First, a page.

Iranian support likely went to benefit candidates tied to Gulbuddin Hekmatyar and his Hezb-i-Islami party. Hekmatyar is a long-time friend of the Iranian regime who has received extensive backing from them for years. He isn’t the official leader of the Afghan party, but the candidates openly support him and say the only reason he isn’t their chief is because he’s outside of the country. Hekmtatyar has also cultivated ties to the Taliban and al-Qaeda and is an insurgent leader.
On September 20, the Taliban’s shadow government, called the Islamic Emirate of Afghanistan, bragged that they had foiled the election, carrying out 739 attacks across the country. This number may not be much of an exaggeration. One security firm in Kabul estimates that there were up to 600 attacks and that a “fairly huge amount of polling centers” had been shut down. In one incident, the Taliban laid down a chain around the area of the polling station and refused to let aspiring voters cross. Eleven civilians, three Afghan cops, and 27 terrorists died on election day.
Unfortunately, the democratic culture just hasn’t taken hold in Afghanistan. One account from AOL News reads:
As one Afghan journalist said to me, very few people were voting for the “right” reasons or even truly understand what democracy means. Most were voting along tribal and ethnic lines or perhaps for the local powerbroker or militia leader, for whom the legislative process is simply power politics by other means.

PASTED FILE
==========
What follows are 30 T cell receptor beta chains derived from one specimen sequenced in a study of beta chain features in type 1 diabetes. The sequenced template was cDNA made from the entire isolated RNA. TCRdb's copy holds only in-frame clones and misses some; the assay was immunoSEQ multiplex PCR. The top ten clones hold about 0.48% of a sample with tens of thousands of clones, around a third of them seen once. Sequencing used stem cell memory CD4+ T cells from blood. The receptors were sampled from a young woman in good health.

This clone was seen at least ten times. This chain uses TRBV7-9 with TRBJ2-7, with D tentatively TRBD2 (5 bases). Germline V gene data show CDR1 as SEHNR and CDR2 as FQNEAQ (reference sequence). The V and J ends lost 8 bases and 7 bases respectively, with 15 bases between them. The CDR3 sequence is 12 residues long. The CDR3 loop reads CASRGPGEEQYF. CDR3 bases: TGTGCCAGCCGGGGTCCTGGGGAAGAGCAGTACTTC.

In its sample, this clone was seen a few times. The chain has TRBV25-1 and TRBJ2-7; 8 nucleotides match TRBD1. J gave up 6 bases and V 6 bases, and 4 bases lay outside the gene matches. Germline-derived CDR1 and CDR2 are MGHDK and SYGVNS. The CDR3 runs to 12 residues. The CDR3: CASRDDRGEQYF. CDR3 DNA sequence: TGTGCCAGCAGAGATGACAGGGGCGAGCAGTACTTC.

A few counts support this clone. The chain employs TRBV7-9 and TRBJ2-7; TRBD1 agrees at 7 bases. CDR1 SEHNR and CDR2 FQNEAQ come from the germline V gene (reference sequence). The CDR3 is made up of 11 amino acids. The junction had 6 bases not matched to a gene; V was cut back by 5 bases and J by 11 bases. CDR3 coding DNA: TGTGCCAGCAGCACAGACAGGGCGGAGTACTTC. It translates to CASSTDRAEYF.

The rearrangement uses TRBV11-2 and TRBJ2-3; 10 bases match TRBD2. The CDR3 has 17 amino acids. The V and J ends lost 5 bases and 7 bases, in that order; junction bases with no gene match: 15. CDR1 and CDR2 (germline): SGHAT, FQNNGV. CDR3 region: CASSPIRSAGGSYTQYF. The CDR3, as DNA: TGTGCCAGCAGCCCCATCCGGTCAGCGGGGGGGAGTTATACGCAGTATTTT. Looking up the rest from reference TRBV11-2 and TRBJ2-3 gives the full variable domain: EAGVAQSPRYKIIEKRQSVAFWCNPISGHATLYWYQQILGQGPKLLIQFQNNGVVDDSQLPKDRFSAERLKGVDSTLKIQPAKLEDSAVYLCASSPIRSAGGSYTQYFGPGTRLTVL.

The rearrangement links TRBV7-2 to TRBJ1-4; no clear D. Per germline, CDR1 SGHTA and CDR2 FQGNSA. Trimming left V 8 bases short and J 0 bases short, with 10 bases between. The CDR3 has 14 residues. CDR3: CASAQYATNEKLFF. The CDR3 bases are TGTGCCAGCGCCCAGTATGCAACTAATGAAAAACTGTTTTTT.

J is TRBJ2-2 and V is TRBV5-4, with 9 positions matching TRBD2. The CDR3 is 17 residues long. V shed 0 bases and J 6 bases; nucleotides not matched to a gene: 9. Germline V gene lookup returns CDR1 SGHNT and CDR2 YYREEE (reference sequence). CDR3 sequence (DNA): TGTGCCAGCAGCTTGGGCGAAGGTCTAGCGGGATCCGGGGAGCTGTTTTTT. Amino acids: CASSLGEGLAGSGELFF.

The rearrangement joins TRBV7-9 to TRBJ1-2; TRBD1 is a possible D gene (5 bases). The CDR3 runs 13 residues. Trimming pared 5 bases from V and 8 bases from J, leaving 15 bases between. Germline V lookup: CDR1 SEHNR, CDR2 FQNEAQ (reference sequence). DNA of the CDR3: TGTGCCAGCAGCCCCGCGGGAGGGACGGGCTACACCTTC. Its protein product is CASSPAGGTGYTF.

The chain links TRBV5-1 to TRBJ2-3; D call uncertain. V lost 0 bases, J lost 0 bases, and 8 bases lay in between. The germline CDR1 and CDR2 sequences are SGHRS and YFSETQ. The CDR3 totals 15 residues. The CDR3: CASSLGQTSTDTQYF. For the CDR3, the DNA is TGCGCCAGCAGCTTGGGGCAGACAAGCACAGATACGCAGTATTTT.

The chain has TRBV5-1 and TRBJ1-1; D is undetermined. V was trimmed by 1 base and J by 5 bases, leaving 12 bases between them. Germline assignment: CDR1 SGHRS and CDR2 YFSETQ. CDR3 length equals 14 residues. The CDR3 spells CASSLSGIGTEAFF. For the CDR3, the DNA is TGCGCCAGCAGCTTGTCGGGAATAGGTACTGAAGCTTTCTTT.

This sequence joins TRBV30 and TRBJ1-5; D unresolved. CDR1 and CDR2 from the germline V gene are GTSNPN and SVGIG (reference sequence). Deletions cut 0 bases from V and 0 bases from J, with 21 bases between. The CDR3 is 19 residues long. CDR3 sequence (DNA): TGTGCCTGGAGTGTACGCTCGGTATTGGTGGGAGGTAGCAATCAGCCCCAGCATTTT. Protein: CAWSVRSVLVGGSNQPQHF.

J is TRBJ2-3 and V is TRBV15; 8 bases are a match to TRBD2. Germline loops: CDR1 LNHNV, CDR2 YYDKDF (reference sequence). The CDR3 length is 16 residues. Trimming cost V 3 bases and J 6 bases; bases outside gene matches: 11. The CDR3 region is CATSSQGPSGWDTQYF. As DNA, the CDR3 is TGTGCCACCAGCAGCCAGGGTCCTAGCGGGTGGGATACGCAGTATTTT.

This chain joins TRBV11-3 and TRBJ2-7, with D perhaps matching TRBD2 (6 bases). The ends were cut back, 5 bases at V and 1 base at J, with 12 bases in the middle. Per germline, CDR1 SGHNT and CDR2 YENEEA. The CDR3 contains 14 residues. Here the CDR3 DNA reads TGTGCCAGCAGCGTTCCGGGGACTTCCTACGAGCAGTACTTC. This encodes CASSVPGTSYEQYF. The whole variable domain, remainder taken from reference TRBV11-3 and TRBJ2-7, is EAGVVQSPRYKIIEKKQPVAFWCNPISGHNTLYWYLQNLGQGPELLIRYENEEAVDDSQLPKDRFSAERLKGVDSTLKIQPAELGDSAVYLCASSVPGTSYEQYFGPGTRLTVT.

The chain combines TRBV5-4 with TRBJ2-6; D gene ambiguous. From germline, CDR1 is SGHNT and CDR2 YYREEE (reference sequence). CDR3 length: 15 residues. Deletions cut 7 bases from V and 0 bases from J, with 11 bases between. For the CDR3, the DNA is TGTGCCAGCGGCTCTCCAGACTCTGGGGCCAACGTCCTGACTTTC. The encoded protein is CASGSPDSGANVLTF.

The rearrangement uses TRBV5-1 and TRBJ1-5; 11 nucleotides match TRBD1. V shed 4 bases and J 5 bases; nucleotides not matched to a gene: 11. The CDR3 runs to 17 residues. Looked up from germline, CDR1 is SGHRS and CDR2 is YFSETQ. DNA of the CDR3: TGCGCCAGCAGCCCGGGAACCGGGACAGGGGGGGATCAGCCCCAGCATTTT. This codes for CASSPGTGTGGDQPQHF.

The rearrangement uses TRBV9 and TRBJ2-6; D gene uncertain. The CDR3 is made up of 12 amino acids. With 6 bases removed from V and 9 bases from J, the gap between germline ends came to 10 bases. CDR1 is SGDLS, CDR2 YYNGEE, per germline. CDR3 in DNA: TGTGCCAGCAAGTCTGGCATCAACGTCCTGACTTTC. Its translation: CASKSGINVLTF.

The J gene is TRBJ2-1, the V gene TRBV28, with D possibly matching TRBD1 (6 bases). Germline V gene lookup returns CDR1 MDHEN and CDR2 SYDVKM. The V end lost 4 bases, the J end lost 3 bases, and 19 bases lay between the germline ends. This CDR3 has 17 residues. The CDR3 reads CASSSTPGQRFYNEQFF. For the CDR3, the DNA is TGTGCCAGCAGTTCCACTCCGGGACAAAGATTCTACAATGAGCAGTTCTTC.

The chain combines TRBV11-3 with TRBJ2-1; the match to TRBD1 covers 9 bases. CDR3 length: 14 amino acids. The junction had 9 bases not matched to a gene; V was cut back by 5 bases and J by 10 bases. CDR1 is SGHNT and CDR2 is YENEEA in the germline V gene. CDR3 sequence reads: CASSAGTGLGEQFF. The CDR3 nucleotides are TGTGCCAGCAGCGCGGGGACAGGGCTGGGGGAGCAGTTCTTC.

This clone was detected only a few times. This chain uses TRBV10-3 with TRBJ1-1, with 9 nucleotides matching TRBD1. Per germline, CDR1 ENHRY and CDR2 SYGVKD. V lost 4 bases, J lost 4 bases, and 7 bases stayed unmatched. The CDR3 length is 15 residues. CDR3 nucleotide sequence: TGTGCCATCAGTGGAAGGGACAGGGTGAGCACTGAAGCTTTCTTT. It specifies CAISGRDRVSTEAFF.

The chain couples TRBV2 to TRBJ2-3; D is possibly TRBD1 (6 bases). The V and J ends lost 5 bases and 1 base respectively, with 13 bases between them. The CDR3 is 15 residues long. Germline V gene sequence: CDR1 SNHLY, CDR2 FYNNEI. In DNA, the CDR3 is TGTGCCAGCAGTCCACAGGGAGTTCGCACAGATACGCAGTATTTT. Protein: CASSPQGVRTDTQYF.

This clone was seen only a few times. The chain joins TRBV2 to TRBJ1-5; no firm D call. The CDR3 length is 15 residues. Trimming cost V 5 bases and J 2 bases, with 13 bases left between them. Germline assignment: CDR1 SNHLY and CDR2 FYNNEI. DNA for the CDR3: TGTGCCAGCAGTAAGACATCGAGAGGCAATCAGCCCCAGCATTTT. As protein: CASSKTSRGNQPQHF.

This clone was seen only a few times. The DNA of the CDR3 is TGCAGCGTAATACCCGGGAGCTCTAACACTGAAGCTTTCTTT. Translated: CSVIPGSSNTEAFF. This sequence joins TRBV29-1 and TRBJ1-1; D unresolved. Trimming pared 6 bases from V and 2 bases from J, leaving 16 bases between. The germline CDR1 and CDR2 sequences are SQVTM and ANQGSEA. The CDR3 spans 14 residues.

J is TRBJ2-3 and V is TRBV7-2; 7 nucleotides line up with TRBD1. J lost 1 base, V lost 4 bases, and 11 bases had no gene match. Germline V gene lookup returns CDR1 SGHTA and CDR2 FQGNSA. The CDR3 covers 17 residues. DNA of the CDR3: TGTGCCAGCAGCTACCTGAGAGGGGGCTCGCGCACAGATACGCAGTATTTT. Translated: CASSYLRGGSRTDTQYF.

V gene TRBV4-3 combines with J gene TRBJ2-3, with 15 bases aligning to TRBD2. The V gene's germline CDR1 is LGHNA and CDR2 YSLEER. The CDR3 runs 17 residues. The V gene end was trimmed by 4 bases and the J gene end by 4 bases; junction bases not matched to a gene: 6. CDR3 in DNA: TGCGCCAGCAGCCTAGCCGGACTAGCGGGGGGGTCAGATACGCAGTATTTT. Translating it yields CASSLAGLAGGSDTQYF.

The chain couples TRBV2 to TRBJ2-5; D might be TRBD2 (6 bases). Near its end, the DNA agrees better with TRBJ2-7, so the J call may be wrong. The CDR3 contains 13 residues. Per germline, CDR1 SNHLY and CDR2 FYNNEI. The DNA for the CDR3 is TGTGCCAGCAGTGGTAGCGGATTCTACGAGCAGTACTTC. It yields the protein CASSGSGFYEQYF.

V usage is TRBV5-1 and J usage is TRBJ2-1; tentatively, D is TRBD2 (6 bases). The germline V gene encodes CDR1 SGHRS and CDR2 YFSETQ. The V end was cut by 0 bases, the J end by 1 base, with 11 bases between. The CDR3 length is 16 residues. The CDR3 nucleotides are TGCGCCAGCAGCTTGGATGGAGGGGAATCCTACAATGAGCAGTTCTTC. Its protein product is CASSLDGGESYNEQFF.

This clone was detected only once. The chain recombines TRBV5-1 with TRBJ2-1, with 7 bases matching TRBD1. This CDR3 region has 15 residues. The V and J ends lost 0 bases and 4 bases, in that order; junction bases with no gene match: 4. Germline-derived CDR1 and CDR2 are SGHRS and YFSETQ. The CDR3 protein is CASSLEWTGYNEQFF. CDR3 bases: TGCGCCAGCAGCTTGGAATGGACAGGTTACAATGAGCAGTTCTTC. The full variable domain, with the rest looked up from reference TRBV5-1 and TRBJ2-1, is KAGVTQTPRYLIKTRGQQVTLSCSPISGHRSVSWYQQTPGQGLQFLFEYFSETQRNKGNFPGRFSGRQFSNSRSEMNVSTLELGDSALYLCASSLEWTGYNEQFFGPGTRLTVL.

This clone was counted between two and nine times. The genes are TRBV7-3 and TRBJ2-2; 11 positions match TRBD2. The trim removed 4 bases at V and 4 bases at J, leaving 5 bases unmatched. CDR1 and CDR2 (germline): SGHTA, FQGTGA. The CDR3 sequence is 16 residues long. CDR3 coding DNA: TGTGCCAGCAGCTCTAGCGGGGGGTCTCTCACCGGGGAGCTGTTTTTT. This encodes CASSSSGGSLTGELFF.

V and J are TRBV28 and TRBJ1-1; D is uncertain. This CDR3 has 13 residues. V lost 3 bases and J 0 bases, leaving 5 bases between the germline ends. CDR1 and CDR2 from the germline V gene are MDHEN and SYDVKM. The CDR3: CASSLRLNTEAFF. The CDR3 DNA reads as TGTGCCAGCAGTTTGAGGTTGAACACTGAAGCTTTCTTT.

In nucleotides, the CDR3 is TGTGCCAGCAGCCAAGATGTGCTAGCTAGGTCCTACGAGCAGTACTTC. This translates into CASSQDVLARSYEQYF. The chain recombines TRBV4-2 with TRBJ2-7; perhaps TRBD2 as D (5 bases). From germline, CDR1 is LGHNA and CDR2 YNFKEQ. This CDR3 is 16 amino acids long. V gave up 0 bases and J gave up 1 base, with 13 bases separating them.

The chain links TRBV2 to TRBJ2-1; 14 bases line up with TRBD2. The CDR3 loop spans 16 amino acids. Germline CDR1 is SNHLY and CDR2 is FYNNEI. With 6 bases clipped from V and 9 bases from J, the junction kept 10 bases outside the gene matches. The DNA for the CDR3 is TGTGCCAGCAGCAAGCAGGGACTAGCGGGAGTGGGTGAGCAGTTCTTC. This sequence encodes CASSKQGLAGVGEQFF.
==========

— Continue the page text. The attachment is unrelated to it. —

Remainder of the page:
Part of the problem is that political parties aren’t organized or valued. Almost all of the candidates ran as independents and not as part of any type of bloc or collective. As a result, Karzai and his cronies and other figures control the process. Their families own the businesses that can fund campaigns and the government ministries that employ workers. Karzai is the only one with an apparatus to mount a campaign because he controls the government.
Karzai’s opponent in the presidential election, Abdullah Abdullah, has sought to create a democratic political movement in Afghanistan to fill this gap called the National Alliance for Change and Hope. A European government was reportedly interested in helping him, but decided against it when they saw that he was bankrupt and had no real strategy. He boasted of supporting 300 candidates during this last election but admitted he couldn’t support them financially. He strikes an optimistic tone, saying: “We have just laid the foundation for the National Alliance for Change and Hope. That’s very young.” But he has a long way to go to create the dynamics and institutions necessary for a democracy.
The crumbling of Afghanistan’s democracy is a very sad loss. The country is relatively pro-American and is very much against the Taliban. But the fraud in the Taliban-controlled areas indicates there cannot be credible elections until their control is completely wrested. And then the inadequate culture and institutions for democracy will still remain. The National Alliance for Change and Hope is a sign that the desire exists, but there is a long, tough road ahead to an Afghan democracy. And the American people are only willing to travel that road to the next traffic light.